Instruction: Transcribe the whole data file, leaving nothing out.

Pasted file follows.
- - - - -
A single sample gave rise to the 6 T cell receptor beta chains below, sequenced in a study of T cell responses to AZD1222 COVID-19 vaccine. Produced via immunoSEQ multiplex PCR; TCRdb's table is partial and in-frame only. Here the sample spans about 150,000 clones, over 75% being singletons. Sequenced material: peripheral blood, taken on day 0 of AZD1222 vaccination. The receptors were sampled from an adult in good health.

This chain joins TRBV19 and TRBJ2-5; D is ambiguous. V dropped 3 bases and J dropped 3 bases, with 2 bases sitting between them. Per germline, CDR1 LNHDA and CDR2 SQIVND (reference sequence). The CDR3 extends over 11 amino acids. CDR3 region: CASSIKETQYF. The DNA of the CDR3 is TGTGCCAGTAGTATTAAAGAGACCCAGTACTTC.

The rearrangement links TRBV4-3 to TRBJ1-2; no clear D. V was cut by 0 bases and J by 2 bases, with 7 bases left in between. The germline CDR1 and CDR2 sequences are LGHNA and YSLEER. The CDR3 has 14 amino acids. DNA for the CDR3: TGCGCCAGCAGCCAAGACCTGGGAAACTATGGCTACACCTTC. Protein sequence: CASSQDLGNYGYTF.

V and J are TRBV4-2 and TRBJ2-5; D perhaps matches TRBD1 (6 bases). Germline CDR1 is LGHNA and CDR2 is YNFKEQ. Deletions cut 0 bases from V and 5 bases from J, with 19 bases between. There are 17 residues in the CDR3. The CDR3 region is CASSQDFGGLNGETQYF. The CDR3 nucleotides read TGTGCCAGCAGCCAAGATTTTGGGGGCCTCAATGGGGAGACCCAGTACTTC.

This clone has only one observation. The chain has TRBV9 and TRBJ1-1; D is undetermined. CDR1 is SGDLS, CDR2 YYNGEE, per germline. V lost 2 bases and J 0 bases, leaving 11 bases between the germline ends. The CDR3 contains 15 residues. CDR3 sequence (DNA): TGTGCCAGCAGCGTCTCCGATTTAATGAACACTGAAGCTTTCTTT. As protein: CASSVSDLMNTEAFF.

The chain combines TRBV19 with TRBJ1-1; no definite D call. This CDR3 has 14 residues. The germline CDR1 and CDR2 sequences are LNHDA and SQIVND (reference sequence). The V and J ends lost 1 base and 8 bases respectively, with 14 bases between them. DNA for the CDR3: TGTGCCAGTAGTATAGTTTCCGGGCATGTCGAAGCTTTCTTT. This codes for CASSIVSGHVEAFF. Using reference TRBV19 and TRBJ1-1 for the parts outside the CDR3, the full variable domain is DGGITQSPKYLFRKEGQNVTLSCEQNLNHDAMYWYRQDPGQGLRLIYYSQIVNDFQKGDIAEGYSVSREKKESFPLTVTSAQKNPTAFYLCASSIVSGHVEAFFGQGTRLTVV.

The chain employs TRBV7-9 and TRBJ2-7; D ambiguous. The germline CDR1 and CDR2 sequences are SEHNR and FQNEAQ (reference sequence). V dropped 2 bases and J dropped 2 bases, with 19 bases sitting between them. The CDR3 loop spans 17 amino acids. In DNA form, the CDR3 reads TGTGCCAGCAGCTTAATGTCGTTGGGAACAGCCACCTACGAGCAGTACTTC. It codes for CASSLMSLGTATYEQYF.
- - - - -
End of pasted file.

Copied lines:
A single sample gave rise to the 6 T cell receptor beta chains below, sequenced in a study of T cell responses to AZD1222 COVID-19 vaccine. Produced via immunoSEQ multiplex PCR; TCRdb's table is partial and in-frame only. Here the sample spans about 150,000 clones, over 75% being singletons. Sequenced material: peripheral blood, taken on day 0 of AZD1222 vaccination. The receptors were sampled from an adult in good health.

This chain joins TRBV19 and TRBJ2-5; D is ambiguous. V dropped 3 bases and J dropped 3 bases, with 2 bases sitting between them. Per germline, CDR1 LNHDA and CDR2 SQIVND (reference sequence). The CDR3 extends over 11 amino acids. CDR3 region: CASSIKETQYF. The DNA of the CDR3 is TGTGCCAGTAGTATTAAAGAGACCCAGTACTTC.

The rearrangement links TRBV4-3 to TRBJ1-2; no clear D. V was cut by 0 bases and J by 2 bases, with 7 bases left in between. The germline CDR1 and CDR2 sequences are LGHNA and YSLEER. The CDR3 has 14 amino acids. DNA for the CDR3: TGCGCCAGCAGCCAAGACCTGGGAAACTATGGCTACACCTTC. Protein sequence: CASSQDLGNYGYTF.

V and J are TRBV4-2 and TRBJ2-5; D perhaps matches TRBD1 (6 bases). Germline CDR1 is LGHNA and CDR2 is YNFKEQ. Deletions cut 0 bases from V and 5 bases from J, with 19 bases between. There are 17 residues in the CDR3. The CDR3 region is CASSQDFGGLNGETQYF. The CDR3 nucleotides read TGTGCCAGCAGCCAAGATTTTGGGGGCCTCAATGGGGAGACCCAGTACTTC.

This clone has only one observation. The chain has TRBV9 and TRBJ1-1; D is undetermined. CDR1 is SGDLS, CDR2 YYNGEE, per germline. V lost 2 bases and J 0 bases, leaving 11 bases between the germline ends. The CDR3 contains 15 residues. CDR3 sequence (DNA): TGTGCCAGCAGCGTCTCCGATTTAATGAACACTGAAGCTTTCTTT. As protein: CASSVSDLMNTEAFF.

The chain combines TRBV19 with TRBJ1-1; no definite D call. This CDR3 has 14 residues. The germline CDR1 and CDR2 sequences are LNHDA and SQIVND (reference sequence). The V and J ends lost 1 base and 8 bases respectively, with 14 bases between them. DNA for the CDR3: TGTGCCAGTAGTATAGTTTCCGGGCATGTCGAAGCTTTCTTT. This codes for CASSIVSGHVEAFF. Using reference TRBV19 and TRBJ1-1 for the parts outside the CDR3, the full variable domain is DGGITQSPKYLFRKEGQNVTLSCEQNLNHDAMYWYRQDPGQGLRLIYYSQIVNDFQKGDIAEGYSVSREKKESFPLTVTSAQKNPTAFYLCASSIVSGHVEAFFGQGTRLTVV.

The chain employs TRBV7-9 and TRBJ2-7; D ambiguous. The germline CDR1 and CDR2 sequences are SEHNR and FQNEAQ (reference sequence). V dropped 2 bases and J dropped 2 bases, with 19 bases sitting between them. The CDR3 loop spans 17 amino acids. In DNA form, the CDR3 reads TGTGCCAGCAGCTTAATGTCGTTGGGAACAGCCACCTACGAGCAGTACTTC. It codes for CASSLMSLGTATYEQYF.